The fall athletic season began with an incredibly hot day at Husky Stadium as the Lincoln Abes squared off against the O’Dea Fighting Irish. Just three months later, the weather has turned into the usual wet and nasty Evergreen State fare. So that means it’s time to put away the rain gear and galoshes and head indoors for some warmth and maybe even some popcorn that doesn’t get soggy by the end of the first quarter.
Before we finish lacing up the basketball and wrestling shoes, let’s go over a few things that need to be discussed.
Firstly, I’ll admit it. While being a fan in the stands, I have often wondered what a referee was (or wasn’t) seeing out there on the field. On occasion, I’ve even voiced my displeasure. Believe me, I fully understand how invested anyone can get into their team and a game. Sometimes the adrenaline gets the better of the situation and things are said, or yelled, that under different circumstances, might cause a person to feel embarrassed by their actions.
On the other hand, there are those out there that feel they can easily do a better job than the referees out there sweating for minimal pay and for the love of the sport.
I have some advice for these folks. Maybe it’s time to prove just how qualified you are and get into the field of refereeing. I’m sure there have been multitudes of men and women over the years, who after having witnessed one too many blown calls, decided to take matters into their own hands and got the ball rolling themselves.
Believe it or not, the situation in the referee world is a very serious affair. Fewer men and women are making the journey to certification these days, while more and more referees punch their last time card and head off into the sunset.
Unruly fans, coaches that won’t stop yammering from first whistle to final horn, and an uptick in on-field violence around the country have been pushing referees out of the business.
This will have big ramifications one day if the trend is not reversed. Fewer referees means those officials will be covering more activities than they probably should. Continue that further down the line, and leagues will begin to have difficulty hosting all of their games, as there are not enough officials available.
So make the call. Step up to the plate. It’s an easy process. All you have to do is fill in your name and email address, or simply make a phone call. Become the referee that you proclaim yourself to be from the stands. Visit woa-officials.com and fill in three simple lines, or call (425) 687-8009.
Do it for the rest of us, because we’d much rather see you out on the field, than hear you in the stands.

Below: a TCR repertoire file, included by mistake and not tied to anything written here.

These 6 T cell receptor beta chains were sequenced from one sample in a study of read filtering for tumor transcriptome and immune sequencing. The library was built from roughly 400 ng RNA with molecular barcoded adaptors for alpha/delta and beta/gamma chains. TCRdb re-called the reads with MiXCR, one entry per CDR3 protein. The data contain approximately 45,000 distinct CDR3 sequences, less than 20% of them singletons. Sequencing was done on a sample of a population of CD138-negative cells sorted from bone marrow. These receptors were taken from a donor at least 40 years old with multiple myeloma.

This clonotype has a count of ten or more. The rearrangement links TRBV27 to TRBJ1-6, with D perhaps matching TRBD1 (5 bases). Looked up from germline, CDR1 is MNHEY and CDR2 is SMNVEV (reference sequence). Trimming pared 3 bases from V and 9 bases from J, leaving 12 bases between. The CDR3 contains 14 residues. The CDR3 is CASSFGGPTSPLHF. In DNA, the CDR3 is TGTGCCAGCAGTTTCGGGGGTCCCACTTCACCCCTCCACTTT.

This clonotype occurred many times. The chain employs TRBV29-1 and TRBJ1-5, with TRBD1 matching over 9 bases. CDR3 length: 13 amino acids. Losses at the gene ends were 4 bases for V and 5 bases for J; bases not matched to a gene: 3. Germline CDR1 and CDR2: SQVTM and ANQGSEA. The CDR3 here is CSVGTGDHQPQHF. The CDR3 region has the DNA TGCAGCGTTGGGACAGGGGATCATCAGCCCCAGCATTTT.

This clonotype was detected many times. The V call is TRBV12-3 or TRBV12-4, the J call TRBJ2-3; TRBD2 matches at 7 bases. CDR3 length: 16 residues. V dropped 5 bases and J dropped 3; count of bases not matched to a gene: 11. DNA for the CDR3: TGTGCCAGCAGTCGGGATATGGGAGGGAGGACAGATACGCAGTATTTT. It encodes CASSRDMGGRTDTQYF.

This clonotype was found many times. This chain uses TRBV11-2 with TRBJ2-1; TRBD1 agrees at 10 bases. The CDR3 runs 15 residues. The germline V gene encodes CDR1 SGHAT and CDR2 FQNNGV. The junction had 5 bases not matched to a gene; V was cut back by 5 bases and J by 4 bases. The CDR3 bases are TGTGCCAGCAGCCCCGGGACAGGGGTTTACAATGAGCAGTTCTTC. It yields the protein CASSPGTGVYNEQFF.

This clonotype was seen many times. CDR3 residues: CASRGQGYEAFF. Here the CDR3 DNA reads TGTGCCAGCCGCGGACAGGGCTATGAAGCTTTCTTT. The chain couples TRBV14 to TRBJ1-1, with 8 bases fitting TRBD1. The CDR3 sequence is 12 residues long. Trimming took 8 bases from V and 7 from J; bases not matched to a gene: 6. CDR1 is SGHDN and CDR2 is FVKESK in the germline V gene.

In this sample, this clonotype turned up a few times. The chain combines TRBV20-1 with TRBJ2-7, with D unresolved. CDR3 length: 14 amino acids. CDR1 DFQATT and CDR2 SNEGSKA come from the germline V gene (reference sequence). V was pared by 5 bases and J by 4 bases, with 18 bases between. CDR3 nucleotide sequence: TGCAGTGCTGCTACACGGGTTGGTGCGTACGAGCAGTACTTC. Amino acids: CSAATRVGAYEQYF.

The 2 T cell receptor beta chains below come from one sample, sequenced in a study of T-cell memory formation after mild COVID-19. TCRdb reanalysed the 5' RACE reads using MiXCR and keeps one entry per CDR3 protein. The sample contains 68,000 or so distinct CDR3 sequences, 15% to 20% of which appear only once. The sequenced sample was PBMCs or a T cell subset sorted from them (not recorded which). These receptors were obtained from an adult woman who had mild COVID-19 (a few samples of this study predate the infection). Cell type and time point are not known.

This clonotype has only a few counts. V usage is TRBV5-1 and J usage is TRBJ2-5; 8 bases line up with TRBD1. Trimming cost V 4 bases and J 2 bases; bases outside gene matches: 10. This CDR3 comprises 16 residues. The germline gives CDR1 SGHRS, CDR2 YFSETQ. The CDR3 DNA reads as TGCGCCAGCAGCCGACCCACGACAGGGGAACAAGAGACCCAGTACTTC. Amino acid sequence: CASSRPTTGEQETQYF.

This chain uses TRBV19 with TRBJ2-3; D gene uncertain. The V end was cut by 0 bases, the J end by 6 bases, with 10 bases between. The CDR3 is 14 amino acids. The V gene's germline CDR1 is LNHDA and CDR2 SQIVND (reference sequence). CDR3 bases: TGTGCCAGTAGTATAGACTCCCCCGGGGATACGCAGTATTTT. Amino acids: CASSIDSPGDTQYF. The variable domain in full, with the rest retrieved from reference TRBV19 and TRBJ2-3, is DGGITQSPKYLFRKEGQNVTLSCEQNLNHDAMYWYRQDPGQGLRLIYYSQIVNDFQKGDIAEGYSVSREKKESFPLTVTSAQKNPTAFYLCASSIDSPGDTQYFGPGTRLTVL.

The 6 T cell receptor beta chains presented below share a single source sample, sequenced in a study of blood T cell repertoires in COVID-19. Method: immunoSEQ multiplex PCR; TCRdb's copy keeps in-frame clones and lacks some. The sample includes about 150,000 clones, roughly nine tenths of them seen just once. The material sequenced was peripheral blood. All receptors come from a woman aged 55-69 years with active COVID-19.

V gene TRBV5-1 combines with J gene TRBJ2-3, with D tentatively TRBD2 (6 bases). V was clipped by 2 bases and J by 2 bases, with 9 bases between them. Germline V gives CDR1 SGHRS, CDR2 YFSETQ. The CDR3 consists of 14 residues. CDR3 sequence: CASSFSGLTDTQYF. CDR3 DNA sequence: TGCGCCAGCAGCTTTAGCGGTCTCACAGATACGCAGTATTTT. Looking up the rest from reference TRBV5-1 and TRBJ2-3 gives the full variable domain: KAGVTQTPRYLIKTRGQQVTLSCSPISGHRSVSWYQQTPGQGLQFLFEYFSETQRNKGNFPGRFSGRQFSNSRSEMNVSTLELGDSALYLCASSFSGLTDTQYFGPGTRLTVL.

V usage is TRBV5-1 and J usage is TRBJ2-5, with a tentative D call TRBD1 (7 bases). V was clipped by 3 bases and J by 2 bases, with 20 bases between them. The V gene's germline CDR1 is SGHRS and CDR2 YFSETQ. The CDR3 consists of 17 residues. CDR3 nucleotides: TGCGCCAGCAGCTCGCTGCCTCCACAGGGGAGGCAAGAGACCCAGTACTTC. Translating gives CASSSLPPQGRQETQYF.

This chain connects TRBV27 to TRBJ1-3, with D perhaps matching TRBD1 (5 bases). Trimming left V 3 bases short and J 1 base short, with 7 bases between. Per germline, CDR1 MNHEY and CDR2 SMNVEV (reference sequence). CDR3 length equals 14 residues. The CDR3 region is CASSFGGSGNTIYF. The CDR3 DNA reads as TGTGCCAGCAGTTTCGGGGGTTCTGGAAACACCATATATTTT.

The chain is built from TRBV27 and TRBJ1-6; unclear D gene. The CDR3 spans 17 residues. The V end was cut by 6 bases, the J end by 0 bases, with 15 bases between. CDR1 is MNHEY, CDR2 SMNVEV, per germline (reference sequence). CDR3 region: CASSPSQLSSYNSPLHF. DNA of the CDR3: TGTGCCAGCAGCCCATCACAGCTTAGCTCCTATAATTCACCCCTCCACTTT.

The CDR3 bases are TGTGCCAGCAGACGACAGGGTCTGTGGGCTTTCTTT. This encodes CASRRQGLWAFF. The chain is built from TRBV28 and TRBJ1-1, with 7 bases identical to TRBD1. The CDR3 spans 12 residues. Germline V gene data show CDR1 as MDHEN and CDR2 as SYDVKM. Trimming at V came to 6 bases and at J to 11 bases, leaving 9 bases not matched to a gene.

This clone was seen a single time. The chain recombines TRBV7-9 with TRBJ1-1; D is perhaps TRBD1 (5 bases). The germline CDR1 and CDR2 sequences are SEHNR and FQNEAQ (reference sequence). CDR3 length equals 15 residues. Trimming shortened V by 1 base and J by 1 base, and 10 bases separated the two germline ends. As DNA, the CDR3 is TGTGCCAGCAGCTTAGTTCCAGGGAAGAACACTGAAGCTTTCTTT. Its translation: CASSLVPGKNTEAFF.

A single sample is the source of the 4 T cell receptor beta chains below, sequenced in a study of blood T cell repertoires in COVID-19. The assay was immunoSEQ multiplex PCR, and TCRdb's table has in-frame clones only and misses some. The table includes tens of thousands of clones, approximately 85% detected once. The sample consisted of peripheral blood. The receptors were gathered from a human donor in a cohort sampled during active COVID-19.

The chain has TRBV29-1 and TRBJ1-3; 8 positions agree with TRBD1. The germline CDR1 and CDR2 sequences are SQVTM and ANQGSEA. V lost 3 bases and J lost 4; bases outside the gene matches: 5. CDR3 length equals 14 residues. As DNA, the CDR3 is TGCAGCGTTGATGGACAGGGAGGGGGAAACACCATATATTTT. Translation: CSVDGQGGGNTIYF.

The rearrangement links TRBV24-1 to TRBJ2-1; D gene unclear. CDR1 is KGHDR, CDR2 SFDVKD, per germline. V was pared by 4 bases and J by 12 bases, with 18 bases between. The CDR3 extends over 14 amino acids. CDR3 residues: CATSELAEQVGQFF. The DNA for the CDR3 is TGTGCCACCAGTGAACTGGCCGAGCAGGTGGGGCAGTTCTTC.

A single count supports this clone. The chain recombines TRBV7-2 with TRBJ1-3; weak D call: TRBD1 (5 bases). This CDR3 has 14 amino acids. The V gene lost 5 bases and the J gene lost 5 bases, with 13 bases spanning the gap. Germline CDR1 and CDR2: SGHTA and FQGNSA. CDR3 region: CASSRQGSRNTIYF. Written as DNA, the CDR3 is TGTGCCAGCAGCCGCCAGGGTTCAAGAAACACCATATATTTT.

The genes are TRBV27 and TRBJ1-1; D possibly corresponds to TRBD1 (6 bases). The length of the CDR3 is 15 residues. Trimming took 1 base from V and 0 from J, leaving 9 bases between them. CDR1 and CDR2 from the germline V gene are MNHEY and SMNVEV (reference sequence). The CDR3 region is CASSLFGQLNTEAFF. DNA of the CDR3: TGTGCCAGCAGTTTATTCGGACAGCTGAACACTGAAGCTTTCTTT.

Now that the nasty stuff is out of the way, let’s shine some light on the best athletics organization in the Puget Sound. The Tacoma Athletic Commission has been celebrating their 75th anniversary this year and it’s hard to imagine Tacoma athletics without these fine folks. When the TAC hosted the Harlem Globetrotters at the Tacoma Armory in January of 1943, it was the beginning of a relationship that has done wonders for our community.
Since then, the TAC has raised and donated more than $6 million to local sports programs. That is some serious business right there.
If you have any interest in Tacoma or Pierce County athletics, maybe it’s time you gave the TAC a little thought. Joining is easy, and once you get to meet some of these men and women, you’ll wonder why you hadn’t taken the step a long time ago.
While this writer is never going to be a referee (blame it on my bones), last month I put my name on the dotted line and joined up. I’ve felt a sense of pride since and look forward to what the TAC will be doing in its coming 76th year.
Pay a visit to tacomaathletic.com and see if it feels right.
Lastly, I often get asked about the Tacoma Stars. The usual line of questioning involves why they aren’t playing in the Tacoma Dome, instead of the Accesso ShoWare Center in Kent.
It will always be a dream for Stars’ owner Lane Smith to someday return to the Tacoma Dome, but the fact of the matter is the costs are just too much. While the Stars offer reasonable ticket prices (and free parking) at the ShoWare, the ticket prices would have to soar at the Tacoma Dome to just break even.
Meanwhile, the Stars (and their growing fan base) are happy with the gorgeous facility in Kent, and the drive is a lot shorter than one would think.
In addition, there are currently six Stars on the regular roster that are former graduates of Tacoma high schools. That’s more hometown players than any of the other professional sports teams in the region, by far.
Friday, Dec. 1, the dreaded San Diego Sockers will be paying the Stars a visit. Yes, those San Diego Sockers, and they’re still just as potent as ever. Get on out and support your boys. Give it a try.